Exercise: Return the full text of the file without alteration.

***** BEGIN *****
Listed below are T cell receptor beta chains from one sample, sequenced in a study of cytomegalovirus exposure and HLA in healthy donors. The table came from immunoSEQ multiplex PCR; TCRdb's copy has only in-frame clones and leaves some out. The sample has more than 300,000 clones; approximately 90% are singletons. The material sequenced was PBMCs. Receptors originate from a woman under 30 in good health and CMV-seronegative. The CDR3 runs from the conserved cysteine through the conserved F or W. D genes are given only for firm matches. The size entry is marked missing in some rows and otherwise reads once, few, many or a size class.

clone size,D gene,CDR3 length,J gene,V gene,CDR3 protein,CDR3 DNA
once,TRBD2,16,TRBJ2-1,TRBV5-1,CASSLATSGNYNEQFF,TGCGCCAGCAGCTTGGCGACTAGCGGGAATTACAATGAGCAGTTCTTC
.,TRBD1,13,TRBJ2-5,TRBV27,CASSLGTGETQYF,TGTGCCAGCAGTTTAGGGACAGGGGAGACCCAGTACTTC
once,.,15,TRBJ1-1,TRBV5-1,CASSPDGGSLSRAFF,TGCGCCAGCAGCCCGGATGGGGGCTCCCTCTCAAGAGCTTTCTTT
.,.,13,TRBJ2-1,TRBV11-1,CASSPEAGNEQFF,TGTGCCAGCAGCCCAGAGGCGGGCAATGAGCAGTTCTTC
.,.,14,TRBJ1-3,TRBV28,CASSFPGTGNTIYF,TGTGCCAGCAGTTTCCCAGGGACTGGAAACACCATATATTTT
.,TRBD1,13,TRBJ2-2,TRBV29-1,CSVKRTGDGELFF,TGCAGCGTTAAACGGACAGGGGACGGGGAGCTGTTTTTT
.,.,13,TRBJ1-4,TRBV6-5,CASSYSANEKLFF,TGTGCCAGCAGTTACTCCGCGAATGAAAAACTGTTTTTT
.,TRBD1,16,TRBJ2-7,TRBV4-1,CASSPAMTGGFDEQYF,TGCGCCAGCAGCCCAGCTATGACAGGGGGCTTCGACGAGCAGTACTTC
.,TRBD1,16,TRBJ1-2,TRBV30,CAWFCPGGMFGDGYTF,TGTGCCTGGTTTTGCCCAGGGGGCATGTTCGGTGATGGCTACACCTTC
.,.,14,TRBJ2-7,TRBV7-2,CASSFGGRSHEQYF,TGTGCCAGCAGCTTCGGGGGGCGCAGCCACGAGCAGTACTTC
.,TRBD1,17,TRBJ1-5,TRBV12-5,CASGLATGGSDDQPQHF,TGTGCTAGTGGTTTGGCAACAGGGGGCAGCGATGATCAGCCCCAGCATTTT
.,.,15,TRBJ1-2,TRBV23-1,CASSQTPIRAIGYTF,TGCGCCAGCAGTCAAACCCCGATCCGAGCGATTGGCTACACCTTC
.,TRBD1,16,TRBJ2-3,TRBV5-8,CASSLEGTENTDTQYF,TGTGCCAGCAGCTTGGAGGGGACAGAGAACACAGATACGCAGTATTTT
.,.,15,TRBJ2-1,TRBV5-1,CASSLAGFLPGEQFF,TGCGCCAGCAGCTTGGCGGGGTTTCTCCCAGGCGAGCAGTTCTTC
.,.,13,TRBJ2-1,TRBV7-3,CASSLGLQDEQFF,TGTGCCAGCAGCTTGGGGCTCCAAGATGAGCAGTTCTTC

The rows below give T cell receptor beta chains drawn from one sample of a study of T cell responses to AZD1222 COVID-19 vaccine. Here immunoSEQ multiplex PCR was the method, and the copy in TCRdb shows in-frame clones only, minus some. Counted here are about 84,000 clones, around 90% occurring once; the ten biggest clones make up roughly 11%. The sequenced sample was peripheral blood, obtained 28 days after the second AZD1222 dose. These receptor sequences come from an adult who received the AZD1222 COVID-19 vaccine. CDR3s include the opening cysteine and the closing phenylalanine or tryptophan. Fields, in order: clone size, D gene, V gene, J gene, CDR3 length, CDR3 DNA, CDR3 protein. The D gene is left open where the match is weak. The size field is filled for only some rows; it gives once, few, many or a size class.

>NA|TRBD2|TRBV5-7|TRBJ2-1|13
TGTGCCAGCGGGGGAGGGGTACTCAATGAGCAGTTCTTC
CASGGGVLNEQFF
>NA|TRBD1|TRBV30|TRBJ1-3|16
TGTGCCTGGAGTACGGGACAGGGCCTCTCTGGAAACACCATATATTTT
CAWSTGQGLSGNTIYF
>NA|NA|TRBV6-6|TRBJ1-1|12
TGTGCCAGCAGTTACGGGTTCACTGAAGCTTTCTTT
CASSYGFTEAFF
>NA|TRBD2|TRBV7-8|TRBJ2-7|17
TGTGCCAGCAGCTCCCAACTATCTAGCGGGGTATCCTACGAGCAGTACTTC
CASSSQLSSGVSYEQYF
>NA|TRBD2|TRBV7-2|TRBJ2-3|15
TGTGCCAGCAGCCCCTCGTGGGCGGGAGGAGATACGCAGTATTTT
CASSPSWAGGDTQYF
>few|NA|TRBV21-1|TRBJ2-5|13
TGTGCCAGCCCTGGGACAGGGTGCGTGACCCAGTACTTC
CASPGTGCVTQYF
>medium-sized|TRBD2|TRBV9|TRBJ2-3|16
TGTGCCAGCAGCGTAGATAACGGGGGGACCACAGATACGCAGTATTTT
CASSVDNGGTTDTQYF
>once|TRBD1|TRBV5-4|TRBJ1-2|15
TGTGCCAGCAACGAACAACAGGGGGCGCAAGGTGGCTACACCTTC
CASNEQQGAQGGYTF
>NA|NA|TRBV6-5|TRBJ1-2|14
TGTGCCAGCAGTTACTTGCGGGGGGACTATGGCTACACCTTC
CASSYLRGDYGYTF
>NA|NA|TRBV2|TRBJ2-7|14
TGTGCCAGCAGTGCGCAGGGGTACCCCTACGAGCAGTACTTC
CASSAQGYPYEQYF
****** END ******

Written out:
Listed below are T cell receptor beta chains from one sample, sequenced in a study of cytomegalovirus exposure and HLA in healthy donors. The table came from immunoSEQ multiplex PCR; TCRdb's copy has only in-frame clones and leaves some out. The sample has more than 300,000 clones; approximately 90% are singletons. The material sequenced was PBMCs. Receptors originate from a woman under 30 in good health and CMV-seronegative. The CDR3 runs from the conserved cysteine through the conserved F or W. D genes are given only for firm matches. The size entry is marked missing in some rows and otherwise reads once, few, many or a size class.

clone size,D gene,CDR3 length,J gene,V gene,CDR3 protein,CDR3 DNA
once,TRBD2,16,TRBJ2-1,TRBV5-1,CASSLATSGNYNEQFF,TGCGCCAGCAGCTTGGCGACTAGCGGGAATTACAATGAGCAGTTCTTC
.,TRBD1,13,TRBJ2-5,TRBV27,CASSLGTGETQYF,TGTGCCAGCAGTTTAGGGACAGGGGAGACCCAGTACTTC
once,.,15,TRBJ1-1,TRBV5-1,CASSPDGGSLSRAFF,TGCGCCAGCAGCCCGGATGGGGGCTCCCTCTCAAGAGCTTTCTTT
.,.,13,TRBJ2-1,TRBV11-1,CASSPEAGNEQFF,TGTGCCAGCAGCCCAGAGGCGGGCAATGAGCAGTTCTTC
.,.,14,TRBJ1-3,TRBV28,CASSFPGTGNTIYF,TGTGCCAGCAGTTTCCCAGGGACTGGAAACACCATATATTTT
.,TRBD1,13,TRBJ2-2,TRBV29-1,CSVKRTGDGELFF,TGCAGCGTTAAACGGACAGGGGACGGGGAGCTGTTTTTT
.,.,13,TRBJ1-4,TRBV6-5,CASSYSANEKLFF,TGTGCCAGCAGTTACTCCGCGAATGAAAAACTGTTTTTT
.,TRBD1,16,TRBJ2-7,TRBV4-1,CASSPAMTGGFDEQYF,TGCGCCAGCAGCCCAGCTATGACAGGGGGCTTCGACGAGCAGTACTTC
.,TRBD1,16,TRBJ1-2,TRBV30,CAWFCPGGMFGDGYTF,TGTGCCTGGTTTTGCCCAGGGGGCATGTTCGGTGATGGCTACACCTTC
.,.,14,TRBJ2-7,TRBV7-2,CASSFGGRSHEQYF,TGTGCCAGCAGCTTCGGGGGGCGCAGCCACGAGCAGTACTTC
.,TRBD1,17,TRBJ1-5,TRBV12-5,CASGLATGGSDDQPQHF,TGTGCTAGTGGTTTGGCAACAGGGGGCAGCGATGATCAGCCCCAGCATTTT
.,.,15,TRBJ1-2,TRBV23-1,CASSQTPIRAIGYTF,TGCGCCAGCAGTCAAACCCCGATCCGAGCGATTGGCTACACCTTC
.,TRBD1,16,TRBJ2-3,TRBV5-8,CASSLEGTENTDTQYF,TGTGCCAGCAGCTTGGAGGGGACAGAGAACACAGATACGCAGTATTTT
.,.,15,TRBJ2-1,TRBV5-1,CASSLAGFLPGEQFF,TGCGCCAGCAGCTTGGCGGGGTTTCTCCCAGGCGAGCAGTTCTTC
.,.,13,TRBJ2-1,TRBV7-3,CASSLGLQDEQFF,TGTGCCAGCAGCTTGGGGCTCCAAGATGAGCAGTTCTTC

The rows below give T cell receptor beta chains drawn from one sample of a study of T cell responses to AZD1222 COVID-19 vaccine. Here immunoSEQ multiplex PCR was the method, and the copy in TCRdb shows in-frame clones only, minus some. Counted here are about 84,000 clones, around 90% occurring once; the ten biggest clones make up roughly 11%. The sequenced sample was peripheral blood, obtained 28 days after the second AZD1222 dose. These receptor sequences come from an adult who received the AZD1222 COVID-19 vaccine. CDR3s include the opening cysteine and the closing phenylalanine or tryptophan. Fields, in order: clone size, D gene, V gene, J gene, CDR3 length, CDR3 DNA, CDR3 protein. The D gene is left open where the match is weak. The size field is filled for only some rows; it gives once, few, many or a size class.

>NA|TRBD2|TRBV5-7|TRBJ2-1|13
TGTGCCAGCGGGGGAGGGGTACTCAATGAGCAGTTCTTC
CASGGGVLNEQFF
>NA|TRBD1|TRBV30|TRBJ1-3|16
TGTGCCTGGAGTACGGGACAGGGCCTCTCTGGAAACACCATATATTTT
CAWSTGQGLSGNTIYF
>NA|NA|TRBV6-6|TRBJ1-1|12
TGTGCCAGCAGTTACGGGTTCACTGAAGCTTTCTTT
CASSYGFTEAFF
>NA|TRBD2|TRBV7-8|TRBJ2-7|17
TGTGCCAGCAGCTCCCAACTATCTAGCGGGGTATCCTACGAGCAGTACTTC
CASSSQLSSGVSYEQYF
>NA|TRBD2|TRBV7-2|TRBJ2-3|15
TGTGCCAGCAGCCCCTCGTGGGCGGGAGGAGATACGCAGTATTTT
CASSPSWAGGDTQYF
>few|NA|TRBV21-1|TRBJ2-5|13
TGTGCCAGCCCTGGGACAGGGTGCGTGACCCAGTACTTC
CASPGTGCVTQYF
>medium-sized|TRBD2|TRBV9|TRBJ2-3|16
TGTGCCAGCAGCGTAGATAACGGGGGGACCACAGATACGCAGTATTTT
CASSVDNGGTTDTQYF
>once|TRBD1|TRBV5-4|TRBJ1-2|15
TGTGCCAGCAACGAACAACAGGGGGCGCAAGGTGGCTACACCTTC
CASNEQQGAQGGYTF
>NA|NA|TRBV6-5|TRBJ1-2|14
TGTGCCAGCAGTTACTTGCGGGGGGACTATGGCTACACCTTC
CASSYLRGDYGYTF
>NA|NA|TRBV2|TRBJ2-7|14
TGTGCCAGCAGTGCGCAGGGGTACCCCTACGAGCAGTACTTC
CASSAQGYPYEQYF